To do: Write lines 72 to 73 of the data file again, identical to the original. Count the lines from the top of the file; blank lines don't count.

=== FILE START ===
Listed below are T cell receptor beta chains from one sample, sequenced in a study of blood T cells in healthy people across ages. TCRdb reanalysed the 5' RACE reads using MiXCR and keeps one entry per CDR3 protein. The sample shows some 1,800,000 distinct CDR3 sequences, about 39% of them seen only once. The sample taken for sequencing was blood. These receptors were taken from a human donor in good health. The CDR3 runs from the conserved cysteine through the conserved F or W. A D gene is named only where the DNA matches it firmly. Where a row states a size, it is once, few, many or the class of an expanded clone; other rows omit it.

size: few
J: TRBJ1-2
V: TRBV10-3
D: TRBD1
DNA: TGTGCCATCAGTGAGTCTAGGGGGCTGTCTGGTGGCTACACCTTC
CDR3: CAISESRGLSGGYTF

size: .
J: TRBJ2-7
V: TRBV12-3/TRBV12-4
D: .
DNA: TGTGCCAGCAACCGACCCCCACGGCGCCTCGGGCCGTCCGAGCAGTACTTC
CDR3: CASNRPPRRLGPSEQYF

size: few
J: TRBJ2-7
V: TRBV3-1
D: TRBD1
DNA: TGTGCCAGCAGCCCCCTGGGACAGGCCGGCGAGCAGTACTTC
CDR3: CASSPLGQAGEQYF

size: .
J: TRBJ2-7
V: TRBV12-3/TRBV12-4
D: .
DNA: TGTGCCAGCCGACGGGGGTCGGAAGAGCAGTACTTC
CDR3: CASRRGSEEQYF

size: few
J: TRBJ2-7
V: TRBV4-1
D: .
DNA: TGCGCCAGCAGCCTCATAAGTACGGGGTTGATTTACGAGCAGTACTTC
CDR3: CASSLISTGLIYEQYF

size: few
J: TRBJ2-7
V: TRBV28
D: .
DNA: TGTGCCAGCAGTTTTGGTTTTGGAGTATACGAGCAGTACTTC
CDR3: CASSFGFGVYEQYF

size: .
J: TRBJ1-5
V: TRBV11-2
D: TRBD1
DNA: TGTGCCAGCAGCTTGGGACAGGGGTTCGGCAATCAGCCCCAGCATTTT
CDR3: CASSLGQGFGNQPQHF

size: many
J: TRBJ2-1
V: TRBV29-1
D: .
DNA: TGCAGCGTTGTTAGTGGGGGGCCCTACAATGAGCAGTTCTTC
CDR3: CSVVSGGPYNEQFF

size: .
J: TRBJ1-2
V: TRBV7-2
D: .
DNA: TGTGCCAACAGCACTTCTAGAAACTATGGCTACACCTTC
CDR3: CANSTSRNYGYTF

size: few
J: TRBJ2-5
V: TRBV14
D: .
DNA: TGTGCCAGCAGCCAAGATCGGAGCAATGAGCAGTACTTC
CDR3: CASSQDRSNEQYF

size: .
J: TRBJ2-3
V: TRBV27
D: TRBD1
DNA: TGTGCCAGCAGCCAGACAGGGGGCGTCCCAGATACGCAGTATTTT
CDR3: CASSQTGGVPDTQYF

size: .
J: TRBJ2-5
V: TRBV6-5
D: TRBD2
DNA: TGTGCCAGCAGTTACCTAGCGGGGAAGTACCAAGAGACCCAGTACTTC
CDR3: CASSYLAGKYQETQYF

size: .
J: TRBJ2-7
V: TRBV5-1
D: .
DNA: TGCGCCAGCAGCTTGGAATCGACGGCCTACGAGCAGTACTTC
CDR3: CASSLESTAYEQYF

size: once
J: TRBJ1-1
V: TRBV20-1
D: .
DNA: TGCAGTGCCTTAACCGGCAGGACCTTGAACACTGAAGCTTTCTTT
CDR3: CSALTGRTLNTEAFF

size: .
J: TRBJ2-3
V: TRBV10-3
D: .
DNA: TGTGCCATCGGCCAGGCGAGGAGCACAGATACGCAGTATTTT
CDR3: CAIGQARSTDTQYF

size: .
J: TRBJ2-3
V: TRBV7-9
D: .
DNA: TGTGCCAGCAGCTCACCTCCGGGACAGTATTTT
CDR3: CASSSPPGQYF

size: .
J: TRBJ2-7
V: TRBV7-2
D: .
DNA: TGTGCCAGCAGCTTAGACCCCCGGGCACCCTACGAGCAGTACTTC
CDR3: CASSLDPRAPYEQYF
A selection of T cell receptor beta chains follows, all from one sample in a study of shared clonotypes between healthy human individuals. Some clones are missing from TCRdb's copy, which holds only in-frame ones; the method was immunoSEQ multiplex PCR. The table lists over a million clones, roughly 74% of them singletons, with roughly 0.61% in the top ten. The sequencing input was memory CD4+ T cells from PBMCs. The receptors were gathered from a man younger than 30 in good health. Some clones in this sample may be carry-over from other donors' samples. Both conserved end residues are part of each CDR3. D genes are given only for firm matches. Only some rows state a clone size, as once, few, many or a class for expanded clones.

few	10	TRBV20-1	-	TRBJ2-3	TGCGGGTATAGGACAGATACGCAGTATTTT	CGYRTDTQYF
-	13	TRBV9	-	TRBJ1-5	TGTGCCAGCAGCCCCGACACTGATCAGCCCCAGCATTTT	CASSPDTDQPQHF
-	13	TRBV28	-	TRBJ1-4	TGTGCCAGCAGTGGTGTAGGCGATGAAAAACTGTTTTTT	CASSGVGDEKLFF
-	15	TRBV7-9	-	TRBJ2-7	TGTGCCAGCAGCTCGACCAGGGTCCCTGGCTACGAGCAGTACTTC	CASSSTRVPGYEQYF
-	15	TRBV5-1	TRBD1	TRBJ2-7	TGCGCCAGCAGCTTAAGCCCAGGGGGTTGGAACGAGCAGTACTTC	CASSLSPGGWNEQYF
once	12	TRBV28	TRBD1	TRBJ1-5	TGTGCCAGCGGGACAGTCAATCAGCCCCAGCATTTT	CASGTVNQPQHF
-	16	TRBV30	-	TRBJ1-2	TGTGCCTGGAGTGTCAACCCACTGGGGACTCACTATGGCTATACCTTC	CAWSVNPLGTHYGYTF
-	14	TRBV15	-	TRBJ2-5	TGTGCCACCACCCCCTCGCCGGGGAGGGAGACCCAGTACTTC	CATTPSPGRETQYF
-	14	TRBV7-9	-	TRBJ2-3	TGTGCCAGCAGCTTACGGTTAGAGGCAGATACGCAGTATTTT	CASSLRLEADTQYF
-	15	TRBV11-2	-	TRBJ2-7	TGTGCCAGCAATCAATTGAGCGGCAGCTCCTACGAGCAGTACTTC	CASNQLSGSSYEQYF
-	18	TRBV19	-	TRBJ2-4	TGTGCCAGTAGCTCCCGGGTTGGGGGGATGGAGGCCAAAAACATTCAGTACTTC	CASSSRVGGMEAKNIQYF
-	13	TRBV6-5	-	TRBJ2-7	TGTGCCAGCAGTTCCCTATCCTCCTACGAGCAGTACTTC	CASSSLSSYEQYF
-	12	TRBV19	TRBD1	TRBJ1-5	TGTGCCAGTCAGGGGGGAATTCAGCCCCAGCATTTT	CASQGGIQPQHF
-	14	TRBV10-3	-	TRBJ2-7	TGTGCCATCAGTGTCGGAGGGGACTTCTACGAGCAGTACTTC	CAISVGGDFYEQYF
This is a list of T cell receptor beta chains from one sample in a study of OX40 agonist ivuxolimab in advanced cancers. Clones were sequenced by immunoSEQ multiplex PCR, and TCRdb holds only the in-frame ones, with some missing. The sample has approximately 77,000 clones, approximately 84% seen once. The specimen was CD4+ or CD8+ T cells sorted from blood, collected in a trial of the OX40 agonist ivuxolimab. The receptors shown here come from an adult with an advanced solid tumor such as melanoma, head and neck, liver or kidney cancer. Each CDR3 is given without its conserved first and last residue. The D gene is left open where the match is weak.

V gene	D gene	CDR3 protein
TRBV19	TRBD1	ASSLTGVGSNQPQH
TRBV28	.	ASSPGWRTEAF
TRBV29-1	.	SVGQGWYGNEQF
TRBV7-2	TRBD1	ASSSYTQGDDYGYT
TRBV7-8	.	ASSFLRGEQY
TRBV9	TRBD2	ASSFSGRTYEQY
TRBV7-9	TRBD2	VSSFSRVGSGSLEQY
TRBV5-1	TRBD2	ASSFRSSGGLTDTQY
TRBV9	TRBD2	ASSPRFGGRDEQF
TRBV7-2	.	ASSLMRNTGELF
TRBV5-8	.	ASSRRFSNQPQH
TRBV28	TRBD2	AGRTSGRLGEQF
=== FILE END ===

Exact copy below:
DNA: TGTGCCAGCAGTTACCTAGCGGGGAAGTACCAAGAGACCCAGTACTTC
CDR3: CASSYLAGKYQETQYF